Constructivism, a theory of learning now in the limelight among educators, represents a radical departure from traditional notions of learning. Constructivism does not assume the presence of an outside objective reality that is revealed to the learner, but rather that learners actively construct their own reality, transforming it and themselves in the process (Fosnot, 1996). Constructivism assumes that knowledge is "built" by individuals from within instead of being transmitted into the learner from another source without (Cobern, 1993). In constructivist classrooms, teachers "offer situations in which children at various levels, whatever their intellectual structures, can come to know parts of their world in new ways" (Duckworth, 1996, p. 48).
Supporting New Paradigms with the Internet
Certainly discussions of social constructionism and constructivism have expanded educators' ideas about literacy and learning. However, up to this point much of this discussion has focused on changing conditions within regular classrooms. Relatively little has been said about how Internet technology can be used to support these new ideas. Learning on the Internet is very compatible with constructivism and social constructionism. The very process of knowledge construction on the Internet is in keeping with these paradigms. As each user gains access and adds to the Internet, knowledge is constructed and reconstructed. The knowledge base on the Internet becomes a function of social interaction among its users. Furthermore, the Internet also causes us to rethink the idea of the teacher as the sole source of knowledge by providing a vast world of information at students' fingertips. Using the Internet, teachers can focus less on transmitting information and allow for more discovery on the part of the student. Instead of being passive recipients listening to their teachers, students can devise their own ways of gathering information.
Constructivism assumes that learners are active and curious. In place of the textbook, the driving force of instruction is the students' natural curiosity to explore and make sense of the world. The power of the Internet to support learners' natural curiosity cannot be overlooked. Effective use of the Internet can help teachers move toward facilitating constructivist learning environments. On the Internet students can explore a nearly infinite variety of topics, engage in inquiry, and create original work using the full spectrum of multimedia technology. Teachers can use the Internet to foster learner-centered communities in which both students and teachers collaborate to develop and refine ideas.
Gould (1996) described constructivism in language arts classrooms as places where the emphasis is on big ideas as opposed to discrete facts. Gould adds that within these environments students are empowered to follow their own interests and classrooms are set up to foster a great deal of social interaction. Organizing instruction around big ideas, empowering students, and creating classroom environments that promote learning through social interaction are key components that can be supported by effective use of the Internet.
Constructivist teachers recommend organizing instruction around primary concepts (Brooks & Brooks, 1993). The Internet perhaps better than any other tool can help teachers organize lessons around big ideas. Consider creating a unit on folklore. On a search engine such as Yahoo, the keyword folklore uncovers 156 related sites [236 as of this updated posting]. Students can read about the folklore of a particular place such as Windsor Castle and click on Herne the Hunter to discover the legend of a famous huntsman who faced a charging stag and was saved by magic. A wealth of resources on folklore are just a click away on the Internet.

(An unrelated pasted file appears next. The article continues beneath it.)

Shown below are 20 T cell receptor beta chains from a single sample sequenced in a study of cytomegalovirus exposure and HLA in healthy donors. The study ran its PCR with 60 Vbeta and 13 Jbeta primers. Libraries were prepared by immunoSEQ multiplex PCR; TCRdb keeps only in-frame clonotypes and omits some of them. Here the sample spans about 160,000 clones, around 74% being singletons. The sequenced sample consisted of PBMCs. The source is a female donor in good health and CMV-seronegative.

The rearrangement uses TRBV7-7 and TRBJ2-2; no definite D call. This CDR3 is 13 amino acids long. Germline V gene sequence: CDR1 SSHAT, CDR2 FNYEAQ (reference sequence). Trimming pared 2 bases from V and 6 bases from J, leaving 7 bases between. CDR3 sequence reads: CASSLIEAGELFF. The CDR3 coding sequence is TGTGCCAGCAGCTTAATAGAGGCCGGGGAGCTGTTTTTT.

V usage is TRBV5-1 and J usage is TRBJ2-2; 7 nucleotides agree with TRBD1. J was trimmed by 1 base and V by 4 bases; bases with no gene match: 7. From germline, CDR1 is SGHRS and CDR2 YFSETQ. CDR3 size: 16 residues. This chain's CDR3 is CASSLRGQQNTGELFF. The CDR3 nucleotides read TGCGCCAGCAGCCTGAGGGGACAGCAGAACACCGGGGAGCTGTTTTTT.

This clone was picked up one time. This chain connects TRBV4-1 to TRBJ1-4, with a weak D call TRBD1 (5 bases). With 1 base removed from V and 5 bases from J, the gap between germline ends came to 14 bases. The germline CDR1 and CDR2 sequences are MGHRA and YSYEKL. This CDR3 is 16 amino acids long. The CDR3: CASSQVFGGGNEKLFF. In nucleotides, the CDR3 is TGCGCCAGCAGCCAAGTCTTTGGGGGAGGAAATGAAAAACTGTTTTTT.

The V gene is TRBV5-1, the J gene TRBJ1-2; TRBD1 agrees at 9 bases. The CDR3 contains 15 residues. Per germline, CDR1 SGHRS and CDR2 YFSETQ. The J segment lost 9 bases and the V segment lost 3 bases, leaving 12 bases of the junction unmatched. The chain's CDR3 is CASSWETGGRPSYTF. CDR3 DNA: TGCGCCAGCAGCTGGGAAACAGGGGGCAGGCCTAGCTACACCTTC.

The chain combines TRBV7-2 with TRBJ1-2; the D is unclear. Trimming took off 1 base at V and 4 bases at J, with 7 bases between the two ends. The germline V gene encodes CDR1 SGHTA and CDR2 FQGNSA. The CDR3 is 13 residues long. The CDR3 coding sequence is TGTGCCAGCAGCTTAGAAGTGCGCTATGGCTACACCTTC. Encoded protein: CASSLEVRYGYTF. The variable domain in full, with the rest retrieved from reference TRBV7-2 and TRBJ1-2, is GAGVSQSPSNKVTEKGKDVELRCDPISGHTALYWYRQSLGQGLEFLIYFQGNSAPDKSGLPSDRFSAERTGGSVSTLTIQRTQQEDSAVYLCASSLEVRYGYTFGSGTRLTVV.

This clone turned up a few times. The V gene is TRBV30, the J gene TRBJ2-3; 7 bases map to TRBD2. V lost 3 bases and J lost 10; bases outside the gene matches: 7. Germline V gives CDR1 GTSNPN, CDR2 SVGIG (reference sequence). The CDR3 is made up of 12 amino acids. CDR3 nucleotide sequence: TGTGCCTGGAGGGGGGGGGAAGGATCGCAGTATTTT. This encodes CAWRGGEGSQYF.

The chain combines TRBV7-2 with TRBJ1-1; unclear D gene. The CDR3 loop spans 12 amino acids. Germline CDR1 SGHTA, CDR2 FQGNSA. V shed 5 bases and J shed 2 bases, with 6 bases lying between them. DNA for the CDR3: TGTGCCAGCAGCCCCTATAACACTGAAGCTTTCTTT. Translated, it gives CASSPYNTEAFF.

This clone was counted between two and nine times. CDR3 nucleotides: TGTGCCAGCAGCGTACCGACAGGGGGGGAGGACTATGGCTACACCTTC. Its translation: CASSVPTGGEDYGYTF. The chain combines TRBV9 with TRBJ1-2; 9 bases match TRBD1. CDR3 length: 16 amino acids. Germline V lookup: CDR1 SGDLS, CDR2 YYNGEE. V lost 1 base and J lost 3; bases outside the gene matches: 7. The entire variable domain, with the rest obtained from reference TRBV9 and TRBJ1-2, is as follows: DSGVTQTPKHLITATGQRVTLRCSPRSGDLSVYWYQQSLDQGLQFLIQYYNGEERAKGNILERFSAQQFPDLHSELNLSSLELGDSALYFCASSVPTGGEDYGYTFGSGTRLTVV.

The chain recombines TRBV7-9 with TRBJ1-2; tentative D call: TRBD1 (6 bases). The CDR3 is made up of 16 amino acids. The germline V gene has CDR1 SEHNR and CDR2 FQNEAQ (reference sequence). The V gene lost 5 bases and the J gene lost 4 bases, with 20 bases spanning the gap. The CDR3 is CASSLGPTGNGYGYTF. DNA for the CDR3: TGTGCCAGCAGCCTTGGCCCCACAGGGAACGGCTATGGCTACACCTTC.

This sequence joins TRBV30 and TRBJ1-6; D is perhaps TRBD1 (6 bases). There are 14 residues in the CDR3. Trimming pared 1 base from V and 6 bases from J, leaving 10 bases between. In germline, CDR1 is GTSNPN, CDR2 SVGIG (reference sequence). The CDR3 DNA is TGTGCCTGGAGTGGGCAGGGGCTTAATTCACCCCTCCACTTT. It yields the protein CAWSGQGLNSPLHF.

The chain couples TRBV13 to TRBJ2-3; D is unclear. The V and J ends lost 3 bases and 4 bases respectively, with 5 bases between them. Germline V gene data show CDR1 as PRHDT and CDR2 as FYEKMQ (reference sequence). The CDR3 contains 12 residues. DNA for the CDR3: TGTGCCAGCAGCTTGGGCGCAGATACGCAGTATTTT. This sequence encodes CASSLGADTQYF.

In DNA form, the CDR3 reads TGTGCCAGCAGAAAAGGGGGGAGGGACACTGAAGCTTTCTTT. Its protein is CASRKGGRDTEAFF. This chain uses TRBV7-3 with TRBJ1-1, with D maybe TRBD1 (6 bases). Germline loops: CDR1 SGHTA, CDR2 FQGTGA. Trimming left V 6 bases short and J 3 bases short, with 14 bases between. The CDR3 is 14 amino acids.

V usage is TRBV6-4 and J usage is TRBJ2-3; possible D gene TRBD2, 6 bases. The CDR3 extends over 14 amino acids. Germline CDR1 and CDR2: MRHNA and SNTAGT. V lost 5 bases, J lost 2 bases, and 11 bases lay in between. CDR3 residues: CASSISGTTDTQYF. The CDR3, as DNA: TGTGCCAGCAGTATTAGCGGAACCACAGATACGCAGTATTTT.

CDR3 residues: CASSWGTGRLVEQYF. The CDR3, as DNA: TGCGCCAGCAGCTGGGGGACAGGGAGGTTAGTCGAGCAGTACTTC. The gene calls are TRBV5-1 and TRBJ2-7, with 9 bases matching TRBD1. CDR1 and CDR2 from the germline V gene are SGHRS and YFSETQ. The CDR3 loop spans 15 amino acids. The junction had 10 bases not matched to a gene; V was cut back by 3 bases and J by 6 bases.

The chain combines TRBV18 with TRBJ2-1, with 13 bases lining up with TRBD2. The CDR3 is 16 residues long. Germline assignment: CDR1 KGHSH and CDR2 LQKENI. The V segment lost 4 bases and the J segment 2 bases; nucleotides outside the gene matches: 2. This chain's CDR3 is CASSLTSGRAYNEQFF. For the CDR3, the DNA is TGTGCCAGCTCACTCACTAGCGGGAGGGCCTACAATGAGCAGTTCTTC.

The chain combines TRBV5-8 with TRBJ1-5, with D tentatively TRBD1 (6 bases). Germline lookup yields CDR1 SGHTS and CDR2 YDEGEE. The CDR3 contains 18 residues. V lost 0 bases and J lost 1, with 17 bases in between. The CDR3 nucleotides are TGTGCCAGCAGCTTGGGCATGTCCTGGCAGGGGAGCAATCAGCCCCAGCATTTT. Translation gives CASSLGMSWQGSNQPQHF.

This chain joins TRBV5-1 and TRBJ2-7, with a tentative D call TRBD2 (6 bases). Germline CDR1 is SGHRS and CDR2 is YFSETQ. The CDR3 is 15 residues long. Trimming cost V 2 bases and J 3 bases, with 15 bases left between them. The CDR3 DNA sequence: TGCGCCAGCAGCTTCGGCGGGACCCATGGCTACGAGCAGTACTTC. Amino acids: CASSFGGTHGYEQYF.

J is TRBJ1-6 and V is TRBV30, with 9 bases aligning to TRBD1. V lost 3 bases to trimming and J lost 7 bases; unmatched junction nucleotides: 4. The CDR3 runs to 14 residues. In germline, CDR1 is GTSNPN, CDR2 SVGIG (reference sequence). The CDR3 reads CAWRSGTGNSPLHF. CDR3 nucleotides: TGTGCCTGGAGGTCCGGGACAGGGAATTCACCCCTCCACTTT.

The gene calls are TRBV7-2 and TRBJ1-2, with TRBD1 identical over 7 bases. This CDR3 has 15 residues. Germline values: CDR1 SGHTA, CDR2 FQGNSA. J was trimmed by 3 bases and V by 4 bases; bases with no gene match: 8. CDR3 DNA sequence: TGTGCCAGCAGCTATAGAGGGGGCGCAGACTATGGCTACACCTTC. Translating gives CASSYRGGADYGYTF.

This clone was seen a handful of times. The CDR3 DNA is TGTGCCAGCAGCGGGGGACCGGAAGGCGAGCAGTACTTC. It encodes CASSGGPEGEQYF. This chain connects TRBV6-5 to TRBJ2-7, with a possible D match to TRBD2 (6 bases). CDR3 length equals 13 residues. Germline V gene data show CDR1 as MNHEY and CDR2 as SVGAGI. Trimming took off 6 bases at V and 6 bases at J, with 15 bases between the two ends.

The Internet can also be used to show students the multifaceted nature and complexity of any one topic. Being able to link across sites allows students to see the many forms of folklore from Aesop's Fables to the legend of Punxsutawney Phil, the famous groundhog who purportedly can predict the weather. A unit on folklore could culminate in a class creating its own newsletter and publishing it on the World Wide Web. Such a newsletter could provide an interactive forum for students to write their own folklore, study folklore, and solicit contributions from others. A class could solicit regional folklore from all over the world, make comparisons, and look for common attributes across stories. Such an activity provides direct experience with a literary genre.
The unique ability of the Internet to represent the multifaceted nature of primary concepts can be an asset in today's classrooms where children are encouraged to embrace complexity. Using the Internet to study folklore allows students to see the complexity of the topic. The concept is explored in many ways: as part of regional culture, as a part of history, and as a literary form children can experiment with in their own writing. Learning organized this way fosters deeper understanding that is not limited by "covering" specific facts.
The Internet, by its very nature, can offset the more static nature of covering content from the textbook. Furthermore, the Internet provides for the immediacy of events. With the Internet teachers have ready access to current information. A fifth-grade integrated language arts and social studies class studying race conflict has immediate access to the latest news on Bosnia. Topics explored with the Internet take on a certain immediacy. Moreover, such topics are relevant. Central to constructivism is the practice of engaging students in the study of relevant problems. When instruction is organized around big ideas that are relevant to the students, students are more motivated to take ownership of their learning.